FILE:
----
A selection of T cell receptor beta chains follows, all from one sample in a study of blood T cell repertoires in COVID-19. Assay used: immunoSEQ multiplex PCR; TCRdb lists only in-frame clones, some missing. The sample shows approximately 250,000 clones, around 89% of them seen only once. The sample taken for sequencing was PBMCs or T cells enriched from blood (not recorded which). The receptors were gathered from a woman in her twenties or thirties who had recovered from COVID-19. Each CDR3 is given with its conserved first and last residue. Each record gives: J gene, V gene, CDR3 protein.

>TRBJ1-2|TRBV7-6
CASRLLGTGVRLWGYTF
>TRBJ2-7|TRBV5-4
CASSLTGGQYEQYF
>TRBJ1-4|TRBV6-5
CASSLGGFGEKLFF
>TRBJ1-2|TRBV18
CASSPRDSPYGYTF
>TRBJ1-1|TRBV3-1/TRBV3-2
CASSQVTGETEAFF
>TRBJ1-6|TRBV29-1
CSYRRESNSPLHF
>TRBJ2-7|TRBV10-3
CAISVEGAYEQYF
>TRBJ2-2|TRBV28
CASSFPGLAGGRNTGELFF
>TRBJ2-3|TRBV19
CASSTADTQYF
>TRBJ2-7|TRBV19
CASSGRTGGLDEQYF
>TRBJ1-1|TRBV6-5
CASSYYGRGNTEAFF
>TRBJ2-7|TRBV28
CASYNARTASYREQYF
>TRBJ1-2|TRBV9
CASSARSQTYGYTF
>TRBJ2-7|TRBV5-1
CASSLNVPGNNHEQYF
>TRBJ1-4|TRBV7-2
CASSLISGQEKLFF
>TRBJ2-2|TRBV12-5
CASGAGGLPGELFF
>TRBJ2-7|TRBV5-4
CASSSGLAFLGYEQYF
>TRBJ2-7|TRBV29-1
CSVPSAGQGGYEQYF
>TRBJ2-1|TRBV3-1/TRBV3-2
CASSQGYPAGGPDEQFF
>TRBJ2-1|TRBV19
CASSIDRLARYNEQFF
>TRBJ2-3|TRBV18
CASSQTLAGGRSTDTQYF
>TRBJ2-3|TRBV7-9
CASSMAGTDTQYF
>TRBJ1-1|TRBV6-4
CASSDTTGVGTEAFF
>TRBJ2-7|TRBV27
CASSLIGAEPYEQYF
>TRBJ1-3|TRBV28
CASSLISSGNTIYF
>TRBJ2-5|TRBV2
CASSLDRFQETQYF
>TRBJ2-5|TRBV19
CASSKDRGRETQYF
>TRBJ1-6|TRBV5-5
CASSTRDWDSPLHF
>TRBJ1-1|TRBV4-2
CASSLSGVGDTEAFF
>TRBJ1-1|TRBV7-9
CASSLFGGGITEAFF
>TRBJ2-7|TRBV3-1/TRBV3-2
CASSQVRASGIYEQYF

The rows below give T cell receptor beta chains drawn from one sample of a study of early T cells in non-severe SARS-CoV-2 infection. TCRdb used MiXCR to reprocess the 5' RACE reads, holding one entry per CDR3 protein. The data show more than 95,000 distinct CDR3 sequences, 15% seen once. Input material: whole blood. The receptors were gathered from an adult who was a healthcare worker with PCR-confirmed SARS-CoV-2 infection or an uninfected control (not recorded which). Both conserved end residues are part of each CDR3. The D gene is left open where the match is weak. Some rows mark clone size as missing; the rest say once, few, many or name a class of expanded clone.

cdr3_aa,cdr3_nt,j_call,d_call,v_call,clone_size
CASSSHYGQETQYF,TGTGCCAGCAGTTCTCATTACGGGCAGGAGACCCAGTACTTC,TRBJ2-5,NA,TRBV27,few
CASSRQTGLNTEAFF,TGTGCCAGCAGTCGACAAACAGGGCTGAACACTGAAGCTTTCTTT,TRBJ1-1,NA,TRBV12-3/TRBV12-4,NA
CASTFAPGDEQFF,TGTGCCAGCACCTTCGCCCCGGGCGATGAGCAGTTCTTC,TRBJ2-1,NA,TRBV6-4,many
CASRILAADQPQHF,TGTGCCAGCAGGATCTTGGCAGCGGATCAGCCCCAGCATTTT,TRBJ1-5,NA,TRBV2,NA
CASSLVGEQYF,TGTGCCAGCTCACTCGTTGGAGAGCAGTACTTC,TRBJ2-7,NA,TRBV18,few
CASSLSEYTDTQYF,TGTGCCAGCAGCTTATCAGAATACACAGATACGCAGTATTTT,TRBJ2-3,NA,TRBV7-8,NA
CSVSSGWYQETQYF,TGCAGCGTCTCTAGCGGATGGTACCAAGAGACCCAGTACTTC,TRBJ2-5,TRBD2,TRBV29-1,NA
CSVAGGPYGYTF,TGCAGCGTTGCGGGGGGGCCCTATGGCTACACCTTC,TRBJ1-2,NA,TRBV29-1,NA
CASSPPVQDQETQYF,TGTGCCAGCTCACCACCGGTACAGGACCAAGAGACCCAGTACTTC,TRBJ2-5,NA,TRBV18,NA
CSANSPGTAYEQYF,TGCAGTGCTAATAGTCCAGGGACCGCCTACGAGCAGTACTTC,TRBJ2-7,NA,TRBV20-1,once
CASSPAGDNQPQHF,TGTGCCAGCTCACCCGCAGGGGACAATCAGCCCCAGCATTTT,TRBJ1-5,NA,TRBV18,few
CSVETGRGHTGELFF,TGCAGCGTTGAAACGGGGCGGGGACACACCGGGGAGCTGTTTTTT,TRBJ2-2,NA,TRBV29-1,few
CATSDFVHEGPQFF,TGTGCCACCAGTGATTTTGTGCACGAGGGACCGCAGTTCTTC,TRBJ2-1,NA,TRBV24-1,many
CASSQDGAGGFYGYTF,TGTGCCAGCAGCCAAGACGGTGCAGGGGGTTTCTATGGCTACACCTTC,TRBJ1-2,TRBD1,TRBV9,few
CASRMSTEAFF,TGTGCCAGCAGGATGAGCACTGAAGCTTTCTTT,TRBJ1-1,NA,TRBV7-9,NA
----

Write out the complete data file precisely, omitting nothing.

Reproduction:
A selection of T cell receptor beta chains follows, all from one sample in a study of blood T cell repertoires in COVID-19. Assay used: immunoSEQ multiplex PCR; TCRdb lists only in-frame clones, some missing. The sample shows approximately 250,000 clones, around 89% of them seen only once. The sample taken for sequencing was PBMCs or T cells enriched from blood (not recorded which). The receptors were gathered from a woman in her twenties or thirties who had recovered from COVID-19. Each CDR3 is given with its conserved first and last residue. Each record gives: J gene, V gene, CDR3 protein.

>TRBJ1-2|TRBV7-6
CASRLLGTGVRLWGYTF
>TRBJ2-7|TRBV5-4
CASSLTGGQYEQYF
>TRBJ1-4|TRBV6-5
CASSLGGFGEKLFF
>TRBJ1-2|TRBV18
CASSPRDSPYGYTF
>TRBJ1-1|TRBV3-1/TRBV3-2
CASSQVTGETEAFF
>TRBJ1-6|TRBV29-1
CSYRRESNSPLHF
>TRBJ2-7|TRBV10-3
CAISVEGAYEQYF
>TRBJ2-2|TRBV28
CASSFPGLAGGRNTGELFF
>TRBJ2-3|TRBV19
CASSTADTQYF
>TRBJ2-7|TRBV19
CASSGRTGGLDEQYF
>TRBJ1-1|TRBV6-5
CASSYYGRGNTEAFF
>TRBJ2-7|TRBV28
CASYNARTASYREQYF
>TRBJ1-2|TRBV9
CASSARSQTYGYTF
>TRBJ2-7|TRBV5-1
CASSLNVPGNNHEQYF
>TRBJ1-4|TRBV7-2
CASSLISGQEKLFF
>TRBJ2-2|TRBV12-5
CASGAGGLPGELFF
>TRBJ2-7|TRBV5-4
CASSSGLAFLGYEQYF
>TRBJ2-7|TRBV29-1
CSVPSAGQGGYEQYF
>TRBJ2-1|TRBV3-1/TRBV3-2
CASSQGYPAGGPDEQFF
>TRBJ2-1|TRBV19
CASSIDRLARYNEQFF
>TRBJ2-3|TRBV18
CASSQTLAGGRSTDTQYF
>TRBJ2-3|TRBV7-9
CASSMAGTDTQYF
>TRBJ1-1|TRBV6-4
CASSDTTGVGTEAFF
>TRBJ2-7|TRBV27
CASSLIGAEPYEQYF
>TRBJ1-3|TRBV28
CASSLISSGNTIYF
>TRBJ2-5|TRBV2
CASSLDRFQETQYF
>TRBJ2-5|TRBV19
CASSKDRGRETQYF
>TRBJ1-6|TRBV5-5
CASSTRDWDSPLHF
>TRBJ1-1|TRBV4-2
CASSLSGVGDTEAFF
>TRBJ1-1|TRBV7-9
CASSLFGGGITEAFF
>TRBJ2-7|TRBV3-1/TRBV3-2
CASSQVRASGIYEQYF

The rows below give T cell receptor beta chains drawn from one sample of a study of early T cells in non-severe SARS-CoV-2 infection. TCRdb used MiXCR to reprocess the 5' RACE reads, holding one entry per CDR3 protein. The data show more than 95,000 distinct CDR3 sequences, 15% seen once. Input material: whole blood. The receptors were gathered from an adult who was a healthcare worker with PCR-confirmed SARS-CoV-2 infection or an uninfected control (not recorded which). Both conserved end residues are part of each CDR3. The D gene is left open where the match is weak. Some rows mark clone size as missing; the rest say once, few, many or name a class of expanded clone.

cdr3_aa,cdr3_nt,j_call,d_call,v_call,clone_size
CASSSHYGQETQYF,TGTGCCAGCAGTTCTCATTACGGGCAGGAGACCCAGTACTTC,TRBJ2-5,NA,TRBV27,few
CASSRQTGLNTEAFF,TGTGCCAGCAGTCGACAAACAGGGCTGAACACTGAAGCTTTCTTT,TRBJ1-1,NA,TRBV12-3/TRBV12-4,NA
CASTFAPGDEQFF,TGTGCCAGCACCTTCGCCCCGGGCGATGAGCAGTTCTTC,TRBJ2-1,NA,TRBV6-4,many
CASRILAADQPQHF,TGTGCCAGCAGGATCTTGGCAGCGGATCAGCCCCAGCATTTT,TRBJ1-5,NA,TRBV2,NA
CASSLVGEQYF,TGTGCCAGCTCACTCGTTGGAGAGCAGTACTTC,TRBJ2-7,NA,TRBV18,few
CASSLSEYTDTQYF,TGTGCCAGCAGCTTATCAGAATACACAGATACGCAGTATTTT,TRBJ2-3,NA,TRBV7-8,NA
CSVSSGWYQETQYF,TGCAGCGTCTCTAGCGGATGGTACCAAGAGACCCAGTACTTC,TRBJ2-5,TRBD2,TRBV29-1,NA
CSVAGGPYGYTF,TGCAGCGTTGCGGGGGGGCCCTATGGCTACACCTTC,TRBJ1-2,NA,TRBV29-1,NA
CASSPPVQDQETQYF,TGTGCCAGCTCACCACCGGTACAGGACCAAGAGACCCAGTACTTC,TRBJ2-5,NA,TRBV18,NA
CSANSPGTAYEQYF,TGCAGTGCTAATAGTCCAGGGACCGCCTACGAGCAGTACTTC,TRBJ2-7,NA,TRBV20-1,once
CASSPAGDNQPQHF,TGTGCCAGCTCACCCGCAGGGGACAATCAGCCCCAGCATTTT,TRBJ1-5,NA,TRBV18,few
CSVETGRGHTGELFF,TGCAGCGTTGAAACGGGGCGGGGACACACCGGGGAGCTGTTTTTT,TRBJ2-2,NA,TRBV29-1,few
CATSDFVHEGPQFF,TGTGCCACCAGTGATTTTGTGCACGAGGGACCGCAGTTCTTC,TRBJ2-1,NA,TRBV24-1,many
CASSQDGAGGFYGYTF,TGTGCCAGCAGCCAAGACGGTGCAGGGGGTTTCTATGGCTACACCTTC,TRBJ1-2,TRBD1,TRBV9,few
CASRMSTEAFF,TGTGCCAGCAGGATGAGCACTGAAGCTTTCTTT,TRBJ1-1,NA,TRBV7-9,NA